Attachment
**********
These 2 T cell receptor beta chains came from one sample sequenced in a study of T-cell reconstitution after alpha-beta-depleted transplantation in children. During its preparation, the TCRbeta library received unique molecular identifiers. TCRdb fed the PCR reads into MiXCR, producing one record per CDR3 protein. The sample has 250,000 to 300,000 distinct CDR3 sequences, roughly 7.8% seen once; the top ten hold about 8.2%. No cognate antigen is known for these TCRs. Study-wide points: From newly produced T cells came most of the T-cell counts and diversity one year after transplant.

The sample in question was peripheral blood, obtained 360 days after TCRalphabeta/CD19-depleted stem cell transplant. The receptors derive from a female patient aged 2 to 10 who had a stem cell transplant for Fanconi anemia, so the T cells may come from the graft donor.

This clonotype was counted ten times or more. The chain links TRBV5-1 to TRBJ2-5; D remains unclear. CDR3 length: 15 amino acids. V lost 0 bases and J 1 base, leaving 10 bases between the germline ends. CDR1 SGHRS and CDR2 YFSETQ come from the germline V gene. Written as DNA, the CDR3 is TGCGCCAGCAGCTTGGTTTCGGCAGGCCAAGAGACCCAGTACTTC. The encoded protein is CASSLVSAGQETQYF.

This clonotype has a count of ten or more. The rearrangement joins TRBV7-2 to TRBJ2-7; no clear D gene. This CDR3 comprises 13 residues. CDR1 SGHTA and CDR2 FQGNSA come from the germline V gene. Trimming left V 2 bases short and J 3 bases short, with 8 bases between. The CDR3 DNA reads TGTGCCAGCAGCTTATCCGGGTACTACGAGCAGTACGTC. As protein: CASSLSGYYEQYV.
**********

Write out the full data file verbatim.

These 2 T cell receptor beta chains came from one sample sequenced in a study of T-cell reconstitution after alpha-beta-depleted transplantation in children. During its preparation, the TCRbeta library received unique molecular identifiers. TCRdb fed the PCR reads into MiXCR, producing one record per CDR3 protein. The sample has 250,000 to 300,000 distinct CDR3 sequences, roughly 7.8% seen once; the top ten hold about 8.2%. No cognate antigen is known for these TCRs. Study-wide points: From newly produced T cells came most of the T-cell counts and diversity one year after transplant.

The sample in question was peripheral blood, obtained 360 days after TCRalphabeta/CD19-depleted stem cell transplant. The receptors derive from a female patient aged 2 to 10 who had a stem cell transplant for Fanconi anemia, so the T cells may come from the graft donor.

This clonotype was counted ten times or more. The chain links TRBV5-1 to TRBJ2-5; D remains unclear. CDR3 length: 15 amino acids. V lost 0 bases and J 1 base, leaving 10 bases between the germline ends. CDR1 SGHRS and CDR2 YFSETQ come from the germline V gene. Written as DNA, the CDR3 is TGCGCCAGCAGCTTGGTTTCGGCAGGCCAAGAGACCCAGTACTTC. The encoded protein is CASSLVSAGQETQYF.

This clonotype has a count of ten or more. The rearrangement joins TRBV7-2 to TRBJ2-7; no clear D gene. This CDR3 comprises 13 residues. CDR1 SGHTA and CDR2 FQGNSA come from the germline V gene. Trimming left V 2 bases short and J 3 bases short, with 8 bases between. The CDR3 DNA reads TGTGCCAGCAGCTTATCCGGGTACTACGAGCAGTACGTC. As protein: CASSLSGYYEQYV.